Kohlmann and Alkhouri have an easy, affectionate rapport. “I showed my mom the website to see my name on it, and she was like, ‘You are going to scare me,’ ” says Alkhouri. “She said, ‘I didn’t know that this is what you do.’ And she doesn’t know half of what I do, really.”
The job has become an all-consuming, 24-hour-a-day passion for the two of them. “I prefer to work with people who have native language abilities, but more importantly, people who can grasp this,” says Kohlmann. “It’s very difficult to find people like that. Laith is one of the very few people who I’ve managed to identify who has the linguistic and cultural background to begin with and can also learn the technical aspect. But Laith now knows this stuff like I do.”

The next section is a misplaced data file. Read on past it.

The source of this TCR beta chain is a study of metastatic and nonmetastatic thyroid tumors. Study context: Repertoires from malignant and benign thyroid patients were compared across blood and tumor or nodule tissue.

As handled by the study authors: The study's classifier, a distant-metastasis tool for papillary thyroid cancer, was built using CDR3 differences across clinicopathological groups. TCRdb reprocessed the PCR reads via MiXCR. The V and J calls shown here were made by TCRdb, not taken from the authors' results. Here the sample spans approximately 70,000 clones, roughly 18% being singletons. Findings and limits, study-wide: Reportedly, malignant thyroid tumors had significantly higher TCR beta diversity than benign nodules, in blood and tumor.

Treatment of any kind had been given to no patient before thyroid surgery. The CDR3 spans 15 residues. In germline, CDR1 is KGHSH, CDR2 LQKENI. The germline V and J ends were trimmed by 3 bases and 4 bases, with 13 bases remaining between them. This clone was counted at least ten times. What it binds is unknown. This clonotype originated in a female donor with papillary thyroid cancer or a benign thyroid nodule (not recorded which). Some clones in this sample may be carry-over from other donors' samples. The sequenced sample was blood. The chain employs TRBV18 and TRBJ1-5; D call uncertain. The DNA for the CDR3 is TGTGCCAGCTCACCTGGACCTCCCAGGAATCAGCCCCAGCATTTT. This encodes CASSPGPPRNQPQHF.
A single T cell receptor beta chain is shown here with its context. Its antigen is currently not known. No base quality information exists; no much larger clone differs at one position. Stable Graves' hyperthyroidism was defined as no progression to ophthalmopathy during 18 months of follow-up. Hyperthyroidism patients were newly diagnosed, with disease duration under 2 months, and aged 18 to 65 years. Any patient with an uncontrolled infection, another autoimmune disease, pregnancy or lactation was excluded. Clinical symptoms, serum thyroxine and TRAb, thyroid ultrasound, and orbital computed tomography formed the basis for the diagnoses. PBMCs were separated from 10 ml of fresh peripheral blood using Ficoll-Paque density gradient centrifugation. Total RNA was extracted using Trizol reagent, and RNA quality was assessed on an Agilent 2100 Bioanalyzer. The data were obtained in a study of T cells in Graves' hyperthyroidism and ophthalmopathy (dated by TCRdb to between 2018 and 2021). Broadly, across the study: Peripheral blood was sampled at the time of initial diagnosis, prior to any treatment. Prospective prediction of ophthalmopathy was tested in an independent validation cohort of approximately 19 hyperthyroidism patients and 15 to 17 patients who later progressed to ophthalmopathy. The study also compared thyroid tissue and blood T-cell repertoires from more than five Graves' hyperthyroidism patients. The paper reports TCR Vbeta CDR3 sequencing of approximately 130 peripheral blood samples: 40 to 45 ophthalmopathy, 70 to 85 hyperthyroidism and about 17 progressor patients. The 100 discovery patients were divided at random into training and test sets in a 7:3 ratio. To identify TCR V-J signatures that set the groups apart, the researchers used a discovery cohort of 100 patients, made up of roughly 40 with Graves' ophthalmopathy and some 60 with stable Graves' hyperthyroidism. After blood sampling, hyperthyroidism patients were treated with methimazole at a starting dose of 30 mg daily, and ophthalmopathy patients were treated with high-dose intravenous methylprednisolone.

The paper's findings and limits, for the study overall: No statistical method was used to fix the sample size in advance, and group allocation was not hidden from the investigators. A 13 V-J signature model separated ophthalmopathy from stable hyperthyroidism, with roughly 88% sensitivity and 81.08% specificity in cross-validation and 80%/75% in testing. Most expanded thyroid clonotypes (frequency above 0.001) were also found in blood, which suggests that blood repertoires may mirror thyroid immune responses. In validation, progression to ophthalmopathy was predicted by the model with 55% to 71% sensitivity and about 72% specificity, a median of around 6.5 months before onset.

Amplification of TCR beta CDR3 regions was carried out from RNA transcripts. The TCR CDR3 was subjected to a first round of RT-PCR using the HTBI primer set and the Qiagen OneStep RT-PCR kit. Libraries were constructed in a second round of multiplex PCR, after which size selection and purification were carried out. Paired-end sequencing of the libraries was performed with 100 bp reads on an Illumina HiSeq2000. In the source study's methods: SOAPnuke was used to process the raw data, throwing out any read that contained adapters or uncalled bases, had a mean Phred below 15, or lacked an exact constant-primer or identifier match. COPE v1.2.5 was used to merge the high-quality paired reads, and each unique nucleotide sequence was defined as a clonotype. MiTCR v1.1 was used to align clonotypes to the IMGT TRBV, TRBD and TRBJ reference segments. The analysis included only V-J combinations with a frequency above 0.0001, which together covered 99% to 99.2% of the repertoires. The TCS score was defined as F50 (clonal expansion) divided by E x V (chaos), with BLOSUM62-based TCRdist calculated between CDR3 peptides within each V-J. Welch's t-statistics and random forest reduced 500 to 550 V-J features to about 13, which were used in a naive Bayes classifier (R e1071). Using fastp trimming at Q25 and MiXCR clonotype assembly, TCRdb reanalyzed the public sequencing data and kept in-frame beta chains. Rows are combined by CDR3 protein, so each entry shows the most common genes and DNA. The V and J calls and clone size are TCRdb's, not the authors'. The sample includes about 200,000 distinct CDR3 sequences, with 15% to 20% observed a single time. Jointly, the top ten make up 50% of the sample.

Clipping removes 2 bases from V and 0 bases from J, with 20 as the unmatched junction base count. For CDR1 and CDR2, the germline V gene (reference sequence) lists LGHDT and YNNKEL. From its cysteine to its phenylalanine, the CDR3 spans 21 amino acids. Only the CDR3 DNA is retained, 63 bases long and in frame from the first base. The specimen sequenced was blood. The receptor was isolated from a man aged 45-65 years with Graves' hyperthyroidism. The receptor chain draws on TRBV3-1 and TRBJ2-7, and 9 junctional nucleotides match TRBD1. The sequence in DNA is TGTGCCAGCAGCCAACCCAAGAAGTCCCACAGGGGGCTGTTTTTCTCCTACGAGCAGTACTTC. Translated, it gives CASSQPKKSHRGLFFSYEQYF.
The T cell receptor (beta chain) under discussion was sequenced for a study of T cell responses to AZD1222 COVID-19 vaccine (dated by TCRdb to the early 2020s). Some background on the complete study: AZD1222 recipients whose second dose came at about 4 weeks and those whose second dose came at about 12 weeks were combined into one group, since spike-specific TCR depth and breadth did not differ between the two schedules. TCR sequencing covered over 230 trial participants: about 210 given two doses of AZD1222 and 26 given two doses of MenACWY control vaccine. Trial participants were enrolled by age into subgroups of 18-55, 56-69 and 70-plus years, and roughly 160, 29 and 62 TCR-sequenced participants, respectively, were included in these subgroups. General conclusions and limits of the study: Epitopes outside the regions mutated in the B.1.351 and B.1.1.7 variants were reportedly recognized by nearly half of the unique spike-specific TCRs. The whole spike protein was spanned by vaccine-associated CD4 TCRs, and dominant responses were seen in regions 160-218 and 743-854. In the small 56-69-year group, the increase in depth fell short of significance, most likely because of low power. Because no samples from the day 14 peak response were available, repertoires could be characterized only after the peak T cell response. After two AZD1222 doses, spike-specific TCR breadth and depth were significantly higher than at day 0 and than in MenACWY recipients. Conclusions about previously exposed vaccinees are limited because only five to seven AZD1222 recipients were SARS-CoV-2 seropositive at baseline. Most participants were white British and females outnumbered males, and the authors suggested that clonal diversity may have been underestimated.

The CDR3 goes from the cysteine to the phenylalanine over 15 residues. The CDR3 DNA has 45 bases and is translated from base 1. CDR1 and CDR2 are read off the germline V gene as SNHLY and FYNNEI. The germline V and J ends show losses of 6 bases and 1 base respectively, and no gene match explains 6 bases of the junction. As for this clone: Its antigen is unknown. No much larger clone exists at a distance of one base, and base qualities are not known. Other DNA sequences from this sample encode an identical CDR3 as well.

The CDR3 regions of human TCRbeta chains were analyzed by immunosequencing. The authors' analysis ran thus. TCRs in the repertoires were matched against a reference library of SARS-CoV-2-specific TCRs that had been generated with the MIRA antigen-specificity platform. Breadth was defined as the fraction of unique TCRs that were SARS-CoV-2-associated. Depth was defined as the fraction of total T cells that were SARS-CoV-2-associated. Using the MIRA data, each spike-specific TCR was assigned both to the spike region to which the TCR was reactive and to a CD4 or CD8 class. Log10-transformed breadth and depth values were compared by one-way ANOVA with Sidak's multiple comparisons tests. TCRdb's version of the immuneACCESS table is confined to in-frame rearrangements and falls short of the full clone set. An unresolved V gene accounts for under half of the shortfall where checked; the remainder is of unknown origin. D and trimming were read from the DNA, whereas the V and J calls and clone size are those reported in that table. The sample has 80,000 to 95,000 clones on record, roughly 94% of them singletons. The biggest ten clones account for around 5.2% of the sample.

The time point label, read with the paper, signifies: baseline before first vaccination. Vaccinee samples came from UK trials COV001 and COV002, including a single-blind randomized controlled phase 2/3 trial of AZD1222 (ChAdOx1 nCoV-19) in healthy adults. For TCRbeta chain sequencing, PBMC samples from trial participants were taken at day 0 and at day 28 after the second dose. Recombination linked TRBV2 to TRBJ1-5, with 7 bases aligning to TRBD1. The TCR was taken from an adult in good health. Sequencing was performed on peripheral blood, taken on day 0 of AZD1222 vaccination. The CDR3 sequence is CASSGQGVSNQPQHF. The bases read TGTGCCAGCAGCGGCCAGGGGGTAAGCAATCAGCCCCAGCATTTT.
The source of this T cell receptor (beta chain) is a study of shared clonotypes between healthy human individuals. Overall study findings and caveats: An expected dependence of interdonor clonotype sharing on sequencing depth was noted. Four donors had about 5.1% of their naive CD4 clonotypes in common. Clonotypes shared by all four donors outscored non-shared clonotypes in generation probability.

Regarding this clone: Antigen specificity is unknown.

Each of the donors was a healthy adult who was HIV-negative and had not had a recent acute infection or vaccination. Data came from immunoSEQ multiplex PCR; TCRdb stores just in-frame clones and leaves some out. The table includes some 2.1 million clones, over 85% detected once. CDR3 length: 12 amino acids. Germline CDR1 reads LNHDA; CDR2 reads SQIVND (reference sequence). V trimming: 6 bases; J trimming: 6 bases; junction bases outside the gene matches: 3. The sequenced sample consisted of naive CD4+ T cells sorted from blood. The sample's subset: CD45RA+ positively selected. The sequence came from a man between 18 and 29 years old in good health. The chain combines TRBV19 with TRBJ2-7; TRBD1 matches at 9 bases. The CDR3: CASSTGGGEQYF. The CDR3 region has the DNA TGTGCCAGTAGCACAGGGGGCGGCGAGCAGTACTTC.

Alkhouri chimes in: “No, you’re the master. I’m not in the same category.”
They hesitate, look at each other for a moment and then at me, slightly flustered, but then also proud.
One senses that Alkhouri renews for Kohlmann the spark of excitement he must have felt dipping into this shadowy netherworld for the first time, back in 1998, before anyone had heard of Al Qaeda, when Kohlmann was among the first Americans peering through his Netscape browser at the metastasizing threat that would come to dominate the first decade of the 21st century. One wonders what cost Alkhouri will end up having to pay for that excitement and who else will end up sharing in the payment of it. “I could be the one to catch Bin Laden,” says Alkhouri. “I know that’s big talk! But if I just find the right message that could lead somewhere …”